UALR Bowen School of Law
has received $1 million from the Arkansas attorney general's office to create a "business innovation clinic."
It will provide business law advice to small businesses and nonprofits.
Attorney General Leslie Rutledge
is a UALR graduate. She has money to pass around independent of the legislature from proceeds from lawsuits settled by her office, most from actions undertaken before she took office in 2015. The Republican-controlled legislature in 2015 also loosened up restrictions it had placed on discretionary spending by Democratic Attorney General Dustin McDaniel
. He'd used proceeds from winning class action lawsuits as something of a personal bank account to benefit selected agencies — a training facility for the State Police was one pet project.
But, after the legislature capped McDaniel's spending at $1 million in 2013, the legislature found itself friendlier to Rutledge in 2015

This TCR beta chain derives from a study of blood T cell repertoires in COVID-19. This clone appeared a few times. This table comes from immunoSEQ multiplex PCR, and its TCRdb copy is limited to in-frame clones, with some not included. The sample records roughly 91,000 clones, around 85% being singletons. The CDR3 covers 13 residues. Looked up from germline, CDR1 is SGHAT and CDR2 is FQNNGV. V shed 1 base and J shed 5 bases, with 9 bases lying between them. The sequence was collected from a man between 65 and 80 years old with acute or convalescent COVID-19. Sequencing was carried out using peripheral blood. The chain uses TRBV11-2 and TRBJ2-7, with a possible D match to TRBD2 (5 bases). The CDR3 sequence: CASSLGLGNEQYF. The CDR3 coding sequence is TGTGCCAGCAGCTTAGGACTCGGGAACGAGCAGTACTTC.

. In addition to letting her keep $1 million in a consumer division account, it let her pass around $6 million more from $25 million in lawsuit settlements.
I'm not precisely sure yet where the $1 million for UALR is drawn from, but I've asked. It's lawsuit settlement money, I heard preliminarily, but I don't yet know which lawsuit.
According to a news release, law students supervised by a business law attorney will work in business startups, contract negotiations and protection of ideas and innovation. The clinic also will provide program for business people.
The clinic will also partner with organizations that already help small businesses with nonlegal needs.
The law school already had clinics for mediation, family law, low-income taxpayers, consumer protection and general litigation.
UPDATE: The attorney general provided an accounting of office intake and expenditures from settlement money. Interesting discretionary spending outside the legislature's control.
Here's the accounting.